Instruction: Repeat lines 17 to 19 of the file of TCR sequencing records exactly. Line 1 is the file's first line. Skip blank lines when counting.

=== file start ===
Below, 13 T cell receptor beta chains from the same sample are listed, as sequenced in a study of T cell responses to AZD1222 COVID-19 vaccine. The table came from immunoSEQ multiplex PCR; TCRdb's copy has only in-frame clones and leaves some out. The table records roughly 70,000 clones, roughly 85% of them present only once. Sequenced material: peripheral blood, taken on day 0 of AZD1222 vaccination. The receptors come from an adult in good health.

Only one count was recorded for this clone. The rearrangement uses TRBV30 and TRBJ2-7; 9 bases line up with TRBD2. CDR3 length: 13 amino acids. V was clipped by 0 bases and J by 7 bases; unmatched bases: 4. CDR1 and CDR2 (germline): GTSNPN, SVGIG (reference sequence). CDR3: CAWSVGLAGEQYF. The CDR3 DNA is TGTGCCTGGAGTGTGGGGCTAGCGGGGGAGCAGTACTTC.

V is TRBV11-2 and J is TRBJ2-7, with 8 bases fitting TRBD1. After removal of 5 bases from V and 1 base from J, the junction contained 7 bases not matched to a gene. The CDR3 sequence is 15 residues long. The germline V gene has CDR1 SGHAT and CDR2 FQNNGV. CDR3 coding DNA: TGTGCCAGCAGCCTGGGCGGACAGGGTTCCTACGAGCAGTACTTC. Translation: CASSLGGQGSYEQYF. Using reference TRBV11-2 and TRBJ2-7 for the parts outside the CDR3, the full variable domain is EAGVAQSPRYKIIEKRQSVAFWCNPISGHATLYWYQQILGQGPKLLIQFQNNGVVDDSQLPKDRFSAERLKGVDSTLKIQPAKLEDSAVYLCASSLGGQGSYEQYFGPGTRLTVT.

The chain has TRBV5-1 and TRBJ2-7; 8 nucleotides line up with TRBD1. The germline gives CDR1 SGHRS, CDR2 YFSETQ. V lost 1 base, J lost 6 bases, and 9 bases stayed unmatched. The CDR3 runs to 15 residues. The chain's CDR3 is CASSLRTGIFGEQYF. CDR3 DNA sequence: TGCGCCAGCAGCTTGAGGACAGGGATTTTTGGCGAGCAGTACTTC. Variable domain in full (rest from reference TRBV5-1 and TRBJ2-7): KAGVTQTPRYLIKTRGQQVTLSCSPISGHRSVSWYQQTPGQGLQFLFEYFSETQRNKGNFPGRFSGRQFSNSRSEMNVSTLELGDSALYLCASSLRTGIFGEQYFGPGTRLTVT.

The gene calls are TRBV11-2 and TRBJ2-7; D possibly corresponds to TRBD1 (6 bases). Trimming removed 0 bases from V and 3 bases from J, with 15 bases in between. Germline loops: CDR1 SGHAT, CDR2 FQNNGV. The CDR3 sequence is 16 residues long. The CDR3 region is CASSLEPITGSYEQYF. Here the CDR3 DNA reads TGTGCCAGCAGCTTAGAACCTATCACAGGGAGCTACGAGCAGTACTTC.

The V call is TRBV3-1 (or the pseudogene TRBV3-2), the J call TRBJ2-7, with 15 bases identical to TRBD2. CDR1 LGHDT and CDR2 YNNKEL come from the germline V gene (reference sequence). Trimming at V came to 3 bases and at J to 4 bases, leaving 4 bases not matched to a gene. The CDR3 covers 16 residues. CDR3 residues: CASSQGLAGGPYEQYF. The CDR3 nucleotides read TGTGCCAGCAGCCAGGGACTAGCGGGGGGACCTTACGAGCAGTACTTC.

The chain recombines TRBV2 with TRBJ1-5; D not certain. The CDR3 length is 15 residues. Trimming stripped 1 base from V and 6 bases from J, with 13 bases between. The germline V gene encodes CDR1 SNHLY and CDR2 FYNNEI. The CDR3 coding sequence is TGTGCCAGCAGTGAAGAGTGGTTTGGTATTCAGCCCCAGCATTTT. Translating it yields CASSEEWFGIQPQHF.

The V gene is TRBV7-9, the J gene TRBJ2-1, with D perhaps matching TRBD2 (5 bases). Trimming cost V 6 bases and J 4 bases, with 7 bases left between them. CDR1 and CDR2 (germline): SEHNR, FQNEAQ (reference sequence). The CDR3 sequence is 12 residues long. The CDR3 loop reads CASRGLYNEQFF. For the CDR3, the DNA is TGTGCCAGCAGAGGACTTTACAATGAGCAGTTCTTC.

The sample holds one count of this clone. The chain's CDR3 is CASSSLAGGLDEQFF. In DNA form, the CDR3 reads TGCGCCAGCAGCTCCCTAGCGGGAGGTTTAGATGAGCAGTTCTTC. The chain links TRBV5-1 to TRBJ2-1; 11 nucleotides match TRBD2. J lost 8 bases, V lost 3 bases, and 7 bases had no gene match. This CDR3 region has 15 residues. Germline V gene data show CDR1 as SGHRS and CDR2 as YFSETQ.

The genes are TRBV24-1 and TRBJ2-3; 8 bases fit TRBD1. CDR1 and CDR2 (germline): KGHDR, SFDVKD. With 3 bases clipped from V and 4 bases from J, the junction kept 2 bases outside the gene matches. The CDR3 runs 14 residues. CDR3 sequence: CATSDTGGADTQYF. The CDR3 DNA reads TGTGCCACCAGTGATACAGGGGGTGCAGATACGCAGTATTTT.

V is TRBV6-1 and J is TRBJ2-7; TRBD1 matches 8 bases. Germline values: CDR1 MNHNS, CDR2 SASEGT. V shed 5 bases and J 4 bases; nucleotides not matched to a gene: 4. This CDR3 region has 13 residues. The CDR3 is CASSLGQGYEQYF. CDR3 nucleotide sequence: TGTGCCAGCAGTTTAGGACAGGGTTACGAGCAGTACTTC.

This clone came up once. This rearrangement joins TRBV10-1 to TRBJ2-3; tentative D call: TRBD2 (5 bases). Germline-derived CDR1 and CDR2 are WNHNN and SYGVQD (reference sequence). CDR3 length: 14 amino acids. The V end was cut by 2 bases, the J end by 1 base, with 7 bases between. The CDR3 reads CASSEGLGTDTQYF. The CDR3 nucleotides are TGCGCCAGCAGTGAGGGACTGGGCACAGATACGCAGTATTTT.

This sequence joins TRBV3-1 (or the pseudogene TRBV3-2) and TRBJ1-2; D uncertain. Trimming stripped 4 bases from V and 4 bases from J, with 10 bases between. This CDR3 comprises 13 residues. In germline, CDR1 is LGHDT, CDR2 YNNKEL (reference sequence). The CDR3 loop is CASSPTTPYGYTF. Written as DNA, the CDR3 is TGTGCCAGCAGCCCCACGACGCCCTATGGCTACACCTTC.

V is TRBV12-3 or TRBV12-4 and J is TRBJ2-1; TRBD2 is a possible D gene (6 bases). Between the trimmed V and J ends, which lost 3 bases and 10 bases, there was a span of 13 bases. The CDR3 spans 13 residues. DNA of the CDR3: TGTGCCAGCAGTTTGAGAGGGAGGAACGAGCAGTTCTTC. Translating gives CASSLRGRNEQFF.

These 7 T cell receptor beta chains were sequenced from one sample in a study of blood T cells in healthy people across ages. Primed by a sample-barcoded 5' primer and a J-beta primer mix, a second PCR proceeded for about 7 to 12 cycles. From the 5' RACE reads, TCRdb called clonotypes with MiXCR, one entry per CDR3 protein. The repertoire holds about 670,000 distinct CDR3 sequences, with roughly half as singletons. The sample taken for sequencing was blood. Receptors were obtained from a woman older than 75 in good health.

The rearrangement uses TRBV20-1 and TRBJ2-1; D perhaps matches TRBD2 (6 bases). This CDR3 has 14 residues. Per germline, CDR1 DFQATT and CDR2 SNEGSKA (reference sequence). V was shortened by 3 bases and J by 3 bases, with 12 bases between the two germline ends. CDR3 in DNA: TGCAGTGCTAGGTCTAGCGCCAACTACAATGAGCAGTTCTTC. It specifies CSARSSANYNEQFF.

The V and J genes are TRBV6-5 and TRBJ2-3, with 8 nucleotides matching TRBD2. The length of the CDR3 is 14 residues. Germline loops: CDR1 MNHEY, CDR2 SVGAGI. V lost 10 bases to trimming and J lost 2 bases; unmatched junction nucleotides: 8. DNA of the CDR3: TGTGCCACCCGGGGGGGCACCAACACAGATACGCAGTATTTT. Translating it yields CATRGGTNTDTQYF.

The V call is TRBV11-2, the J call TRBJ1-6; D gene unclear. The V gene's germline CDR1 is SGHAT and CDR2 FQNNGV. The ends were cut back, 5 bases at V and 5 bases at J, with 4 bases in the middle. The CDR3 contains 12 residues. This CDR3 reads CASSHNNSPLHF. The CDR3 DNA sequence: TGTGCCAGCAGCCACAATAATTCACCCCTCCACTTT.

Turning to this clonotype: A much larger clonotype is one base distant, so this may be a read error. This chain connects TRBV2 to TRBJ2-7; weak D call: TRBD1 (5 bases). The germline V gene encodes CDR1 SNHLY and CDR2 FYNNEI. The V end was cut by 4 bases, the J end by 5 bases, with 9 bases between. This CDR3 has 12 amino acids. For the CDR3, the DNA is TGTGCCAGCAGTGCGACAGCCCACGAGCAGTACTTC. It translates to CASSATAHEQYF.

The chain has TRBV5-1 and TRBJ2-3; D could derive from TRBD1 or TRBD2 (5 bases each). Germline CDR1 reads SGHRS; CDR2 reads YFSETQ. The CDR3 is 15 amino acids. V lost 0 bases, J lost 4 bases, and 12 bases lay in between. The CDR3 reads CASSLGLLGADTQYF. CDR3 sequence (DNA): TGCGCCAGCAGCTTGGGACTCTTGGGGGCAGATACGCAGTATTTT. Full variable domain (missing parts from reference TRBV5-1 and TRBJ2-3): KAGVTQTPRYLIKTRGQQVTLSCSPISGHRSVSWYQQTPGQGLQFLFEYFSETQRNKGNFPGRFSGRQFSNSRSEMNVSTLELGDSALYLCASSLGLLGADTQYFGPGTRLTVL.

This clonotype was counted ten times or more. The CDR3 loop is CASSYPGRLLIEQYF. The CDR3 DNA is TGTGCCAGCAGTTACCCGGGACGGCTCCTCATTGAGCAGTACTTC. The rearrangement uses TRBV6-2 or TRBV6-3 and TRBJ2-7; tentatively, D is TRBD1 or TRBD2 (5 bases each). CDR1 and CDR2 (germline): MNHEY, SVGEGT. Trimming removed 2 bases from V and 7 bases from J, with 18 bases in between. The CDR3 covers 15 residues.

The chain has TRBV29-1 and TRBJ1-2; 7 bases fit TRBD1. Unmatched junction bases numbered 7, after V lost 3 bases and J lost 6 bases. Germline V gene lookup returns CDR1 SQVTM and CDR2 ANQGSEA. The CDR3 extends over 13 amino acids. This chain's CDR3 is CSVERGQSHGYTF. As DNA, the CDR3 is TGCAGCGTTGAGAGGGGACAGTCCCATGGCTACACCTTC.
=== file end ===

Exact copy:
The V and J genes are TRBV6-5 and TRBJ2-3, with 8 nucleotides matching TRBD2. The length of the CDR3 is 14 residues. Germline loops: CDR1 MNHEY, CDR2 SVGAGI. V lost 10 bases to trimming and J lost 2 bases; unmatched junction nucleotides: 8. DNA of the CDR3: TGTGCCACCCGGGGGGGCACCAACACAGATACGCAGTATTTT. Translating it yields CATRGGTNTDTQYF.

The V call is TRBV11-2, the J call TRBJ1-6; D gene unclear. The V gene's germline CDR1 is SGHAT and CDR2 FQNNGV. The ends were cut back, 5 bases at V and 5 bases at J, with 4 bases in the middle. The CDR3 contains 12 residues. This CDR3 reads CASSHNNSPLHF. The CDR3 DNA sequence: TGTGCCAGCAGCCACAATAATTCACCCCTCCACTTT.

Turning to this clonotype: A much larger clonotype is one base distant, so this may be a read error. This chain connects TRBV2 to TRBJ2-7; weak D call: TRBD1 (5 bases). The germline V gene encodes CDR1 SNHLY and CDR2 FYNNEI. The V end was cut by 4 bases, the J end by 5 bases, with 9 bases between. This CDR3 has 12 amino acids. For the CDR3, the DNA is TGTGCCAGCAGTGCGACAGCCCACGAGCAGTACTTC. It translates to CASSATAHEQYF.